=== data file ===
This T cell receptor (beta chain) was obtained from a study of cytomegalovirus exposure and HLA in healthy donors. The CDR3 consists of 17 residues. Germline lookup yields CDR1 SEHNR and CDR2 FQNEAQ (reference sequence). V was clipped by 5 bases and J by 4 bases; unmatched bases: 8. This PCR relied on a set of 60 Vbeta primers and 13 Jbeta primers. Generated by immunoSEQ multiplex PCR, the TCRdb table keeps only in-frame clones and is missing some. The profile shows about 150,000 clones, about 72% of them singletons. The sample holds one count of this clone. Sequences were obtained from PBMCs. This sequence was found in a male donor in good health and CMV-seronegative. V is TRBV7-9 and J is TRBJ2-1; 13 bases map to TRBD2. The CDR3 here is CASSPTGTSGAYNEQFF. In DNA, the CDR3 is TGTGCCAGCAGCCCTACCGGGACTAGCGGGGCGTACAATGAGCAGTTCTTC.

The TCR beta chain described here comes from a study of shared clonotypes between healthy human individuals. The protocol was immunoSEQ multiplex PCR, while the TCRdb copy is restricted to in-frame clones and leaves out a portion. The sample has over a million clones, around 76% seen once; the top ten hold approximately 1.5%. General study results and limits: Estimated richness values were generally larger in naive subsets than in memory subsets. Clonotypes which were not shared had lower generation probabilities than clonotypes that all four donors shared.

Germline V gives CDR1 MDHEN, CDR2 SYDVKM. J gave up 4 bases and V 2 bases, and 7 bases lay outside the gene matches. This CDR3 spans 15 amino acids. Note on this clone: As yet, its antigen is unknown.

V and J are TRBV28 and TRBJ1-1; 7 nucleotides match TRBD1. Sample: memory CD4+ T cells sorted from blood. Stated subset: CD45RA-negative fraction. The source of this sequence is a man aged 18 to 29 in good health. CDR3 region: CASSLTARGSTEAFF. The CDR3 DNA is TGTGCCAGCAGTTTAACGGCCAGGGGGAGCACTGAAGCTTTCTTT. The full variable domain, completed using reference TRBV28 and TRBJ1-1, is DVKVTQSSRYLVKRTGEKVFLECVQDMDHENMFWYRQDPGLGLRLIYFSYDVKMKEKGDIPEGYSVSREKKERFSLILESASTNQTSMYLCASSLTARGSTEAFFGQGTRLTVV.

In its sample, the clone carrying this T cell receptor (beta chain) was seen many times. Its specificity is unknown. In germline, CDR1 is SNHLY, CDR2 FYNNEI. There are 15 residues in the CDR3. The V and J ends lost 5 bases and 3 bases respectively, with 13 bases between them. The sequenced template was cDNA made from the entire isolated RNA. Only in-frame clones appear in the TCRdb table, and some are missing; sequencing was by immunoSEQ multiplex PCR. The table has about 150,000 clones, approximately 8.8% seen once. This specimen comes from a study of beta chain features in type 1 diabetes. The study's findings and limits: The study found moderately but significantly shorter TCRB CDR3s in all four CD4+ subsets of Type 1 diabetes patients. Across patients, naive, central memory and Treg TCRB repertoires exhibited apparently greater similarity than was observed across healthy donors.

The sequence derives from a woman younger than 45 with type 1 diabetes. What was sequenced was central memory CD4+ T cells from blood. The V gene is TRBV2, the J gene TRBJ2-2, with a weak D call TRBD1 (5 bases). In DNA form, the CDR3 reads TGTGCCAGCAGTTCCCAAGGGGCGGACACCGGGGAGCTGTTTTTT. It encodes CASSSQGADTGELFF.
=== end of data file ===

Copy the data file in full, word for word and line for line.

This T cell receptor (beta chain) was obtained from a study of cytomegalovirus exposure and HLA in healthy donors. The CDR3 consists of 17 residues. Germline lookup yields CDR1 SEHNR and CDR2 FQNEAQ (reference sequence). V was clipped by 5 bases and J by 4 bases; unmatched bases: 8. This PCR relied on a set of 60 Vbeta primers and 13 Jbeta primers. Generated by immunoSEQ multiplex PCR, the TCRdb table keeps only in-frame clones and is missing some. The profile shows about 150,000 clones, about 72% of them singletons. The sample holds one count of this clone. Sequences were obtained from PBMCs. This sequence was found in a male donor in good health and CMV-seronegative. V is TRBV7-9 and J is TRBJ2-1; 13 bases map to TRBD2. The CDR3 here is CASSPTGTSGAYNEQFF. In DNA, the CDR3 is TGTGCCAGCAGCCCTACCGGGACTAGCGGGGCGTACAATGAGCAGTTCTTC.

The TCR beta chain described here comes from a study of shared clonotypes between healthy human individuals. The protocol was immunoSEQ multiplex PCR, while the TCRdb copy is restricted to in-frame clones and leaves out a portion. The sample has over a million clones, around 76% seen once; the top ten hold approximately 1.5%. General study results and limits: Estimated richness values were generally larger in naive subsets than in memory subsets. Clonotypes which were not shared had lower generation probabilities than clonotypes that all four donors shared.

Germline V gives CDR1 MDHEN, CDR2 SYDVKM. J gave up 4 bases and V 2 bases, and 7 bases lay outside the gene matches. This CDR3 spans 15 amino acids. Note on this clone: As yet, its antigen is unknown.

V and J are TRBV28 and TRBJ1-1; 7 nucleotides match TRBD1. Sample: memory CD4+ T cells sorted from blood. Stated subset: CD45RA-negative fraction. The source of this sequence is a man aged 18 to 29 in good health. CDR3 region: CASSLTARGSTEAFF. The CDR3 DNA is TGTGCCAGCAGTTTAACGGCCAGGGGGAGCACTGAAGCTTTCTTT. The full variable domain, completed using reference TRBV28 and TRBJ1-1, is DVKVTQSSRYLVKRTGEKVFLECVQDMDHENMFWYRQDPGLGLRLIYFSYDVKMKEKGDIPEGYSVSREKKERFSLILESASTNQTSMYLCASSLTARGSTEAFFGQGTRLTVV.

In its sample, the clone carrying this T cell receptor (beta chain) was seen many times. Its specificity is unknown. In germline, CDR1 is SNHLY, CDR2 FYNNEI. There are 15 residues in the CDR3. The V and J ends lost 5 bases and 3 bases respectively, with 13 bases between them. The sequenced template was cDNA made from the entire isolated RNA. Only in-frame clones appear in the TCRdb table, and some are missing; sequencing was by immunoSEQ multiplex PCR. The table has about 150,000 clones, approximately 8.8% seen once. This specimen comes from a study of beta chain features in type 1 diabetes. The study's findings and limits: The study found moderately but significantly shorter TCRB CDR3s in all four CD4+ subsets of Type 1 diabetes patients. Across patients, naive, central memory and Treg TCRB repertoires exhibited apparently greater similarity than was observed across healthy donors.

The sequence derives from a woman younger than 45 with type 1 diabetes. What was sequenced was central memory CD4+ T cells from blood. The V gene is TRBV2, the J gene TRBJ2-2, with a weak D call TRBD1 (5 bases). In DNA form, the CDR3 reads TGTGCCAGCAGTTCCCAAGGGGCGGACACCGGGGAGCTGTTTTTT. It encodes CASSSQGADTGELFF.